How many hours per week do you take part in physical activity?

"I engage in physical activity for approximately 12 hours per week (that is six days per week, for about two hours each day). This includes various forms of exercise such as running and strength training. I believe in maintaining a balanced approach to fitness, incorporating both cardiovascular exercises and strength-building workouts. Regular physical activity not only enhances my physical wellbeing but also contributes significantly to my mental health. It provides me with an outlet for stress, boosts my mood and improves my overall energy levels. By dedicating time each week to physical activity, I prioritise self-care and reap the numerous benefits for my body and mind."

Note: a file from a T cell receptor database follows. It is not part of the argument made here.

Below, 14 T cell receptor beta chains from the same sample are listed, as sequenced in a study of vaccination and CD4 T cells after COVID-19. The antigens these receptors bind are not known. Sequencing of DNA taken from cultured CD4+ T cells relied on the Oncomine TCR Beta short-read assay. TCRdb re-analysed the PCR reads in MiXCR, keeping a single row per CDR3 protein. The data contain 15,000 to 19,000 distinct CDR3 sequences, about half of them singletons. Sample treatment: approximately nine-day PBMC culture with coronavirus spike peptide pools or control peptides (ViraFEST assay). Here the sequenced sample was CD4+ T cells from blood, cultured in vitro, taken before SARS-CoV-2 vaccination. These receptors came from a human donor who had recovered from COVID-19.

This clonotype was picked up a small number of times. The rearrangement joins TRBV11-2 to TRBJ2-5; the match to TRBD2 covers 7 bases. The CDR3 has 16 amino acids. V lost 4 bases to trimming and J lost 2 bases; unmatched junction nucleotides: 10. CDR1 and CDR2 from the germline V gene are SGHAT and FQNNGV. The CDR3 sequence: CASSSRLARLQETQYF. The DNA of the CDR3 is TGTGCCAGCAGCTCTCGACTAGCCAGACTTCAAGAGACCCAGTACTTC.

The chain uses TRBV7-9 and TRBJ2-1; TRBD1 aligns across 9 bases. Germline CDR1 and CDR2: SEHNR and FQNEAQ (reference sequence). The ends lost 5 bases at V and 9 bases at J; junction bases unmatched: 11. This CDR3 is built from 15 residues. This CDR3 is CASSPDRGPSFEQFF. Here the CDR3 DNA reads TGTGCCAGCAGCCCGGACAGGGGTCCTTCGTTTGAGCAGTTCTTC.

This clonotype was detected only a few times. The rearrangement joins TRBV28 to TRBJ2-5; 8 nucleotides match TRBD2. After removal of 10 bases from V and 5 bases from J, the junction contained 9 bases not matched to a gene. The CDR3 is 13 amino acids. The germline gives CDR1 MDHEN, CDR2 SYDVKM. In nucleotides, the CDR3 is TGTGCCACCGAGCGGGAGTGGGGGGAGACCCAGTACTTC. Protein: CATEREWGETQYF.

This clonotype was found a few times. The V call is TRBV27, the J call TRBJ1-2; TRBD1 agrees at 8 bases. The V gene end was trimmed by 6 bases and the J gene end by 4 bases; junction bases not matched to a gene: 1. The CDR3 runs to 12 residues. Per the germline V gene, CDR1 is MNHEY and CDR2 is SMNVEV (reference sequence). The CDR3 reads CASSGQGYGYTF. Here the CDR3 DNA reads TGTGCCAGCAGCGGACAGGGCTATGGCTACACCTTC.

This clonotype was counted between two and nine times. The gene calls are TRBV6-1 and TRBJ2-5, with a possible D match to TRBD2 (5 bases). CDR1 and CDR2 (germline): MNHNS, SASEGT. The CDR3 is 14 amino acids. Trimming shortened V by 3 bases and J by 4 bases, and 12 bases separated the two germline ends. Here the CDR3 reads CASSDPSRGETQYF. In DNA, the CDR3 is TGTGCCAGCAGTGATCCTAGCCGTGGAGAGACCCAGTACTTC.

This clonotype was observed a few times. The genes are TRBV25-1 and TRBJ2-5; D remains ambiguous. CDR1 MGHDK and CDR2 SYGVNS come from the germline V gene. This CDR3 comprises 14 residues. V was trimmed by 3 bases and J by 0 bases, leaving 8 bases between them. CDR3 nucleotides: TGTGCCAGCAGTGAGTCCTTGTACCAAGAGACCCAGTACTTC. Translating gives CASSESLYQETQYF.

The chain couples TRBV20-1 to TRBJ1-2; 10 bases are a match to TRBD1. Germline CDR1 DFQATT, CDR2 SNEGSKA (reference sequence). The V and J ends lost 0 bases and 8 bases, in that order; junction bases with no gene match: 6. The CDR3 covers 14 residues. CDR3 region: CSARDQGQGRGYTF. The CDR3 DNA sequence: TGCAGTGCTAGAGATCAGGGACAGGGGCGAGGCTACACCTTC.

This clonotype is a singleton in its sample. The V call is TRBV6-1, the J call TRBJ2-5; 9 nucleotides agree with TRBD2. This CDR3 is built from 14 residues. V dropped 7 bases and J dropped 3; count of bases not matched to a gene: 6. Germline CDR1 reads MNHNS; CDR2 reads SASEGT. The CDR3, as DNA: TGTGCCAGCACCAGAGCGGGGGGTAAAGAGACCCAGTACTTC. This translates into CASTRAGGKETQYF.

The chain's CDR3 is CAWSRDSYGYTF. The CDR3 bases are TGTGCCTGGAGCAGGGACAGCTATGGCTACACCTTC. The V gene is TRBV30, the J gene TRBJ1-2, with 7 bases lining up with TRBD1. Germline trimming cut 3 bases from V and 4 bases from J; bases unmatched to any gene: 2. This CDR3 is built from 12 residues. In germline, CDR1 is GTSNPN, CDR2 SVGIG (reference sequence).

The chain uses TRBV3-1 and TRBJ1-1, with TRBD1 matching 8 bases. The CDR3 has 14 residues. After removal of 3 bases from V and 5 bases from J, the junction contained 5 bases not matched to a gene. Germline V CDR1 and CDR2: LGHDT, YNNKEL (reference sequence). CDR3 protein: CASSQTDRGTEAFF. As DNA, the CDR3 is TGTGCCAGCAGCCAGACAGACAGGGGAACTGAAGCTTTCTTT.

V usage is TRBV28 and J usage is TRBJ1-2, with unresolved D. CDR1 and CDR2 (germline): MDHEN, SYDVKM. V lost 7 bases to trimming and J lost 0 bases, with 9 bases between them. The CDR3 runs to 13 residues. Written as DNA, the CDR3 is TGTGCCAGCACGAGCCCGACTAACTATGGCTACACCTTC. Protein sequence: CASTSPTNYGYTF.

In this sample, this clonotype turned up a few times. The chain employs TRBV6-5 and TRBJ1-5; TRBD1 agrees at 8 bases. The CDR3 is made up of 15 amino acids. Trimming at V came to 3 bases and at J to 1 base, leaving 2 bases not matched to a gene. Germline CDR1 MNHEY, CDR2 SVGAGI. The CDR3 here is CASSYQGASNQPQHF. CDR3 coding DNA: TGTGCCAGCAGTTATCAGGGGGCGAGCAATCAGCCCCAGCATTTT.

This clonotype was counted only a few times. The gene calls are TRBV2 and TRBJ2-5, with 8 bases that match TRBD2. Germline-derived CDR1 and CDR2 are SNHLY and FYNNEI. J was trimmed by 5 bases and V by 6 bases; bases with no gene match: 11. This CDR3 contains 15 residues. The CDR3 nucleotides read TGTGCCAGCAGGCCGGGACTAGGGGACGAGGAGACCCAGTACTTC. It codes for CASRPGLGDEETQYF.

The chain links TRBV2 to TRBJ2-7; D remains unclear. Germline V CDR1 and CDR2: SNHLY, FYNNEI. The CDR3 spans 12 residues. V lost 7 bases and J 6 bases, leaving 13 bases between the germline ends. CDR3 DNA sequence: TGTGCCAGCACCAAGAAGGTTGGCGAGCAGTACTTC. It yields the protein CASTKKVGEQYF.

What physical activity do you partake in apart from running?

"In addition to running, I engage in a diverse range of physical activities to ensure a comprehensive fitness regimen. These activities encompass various forms of strength training and occasionally incorporate yoga sessions. Strength training helps me build muscle – especially at my age as I am pushing 70 – increases my overall strength and improves my posture. Yoga allows me to enhance my flexibility, balance and mindfulness. By engaging in a diverse range of physical activities, I not only challenge my body in different ways but also prevent boredom and ensure that I target different muscle groups. This variety adds excitement and enjoyment to my fitness journey."

What one word would you use to describe how running/activity makes you feel? And how do you feel when you don’t run?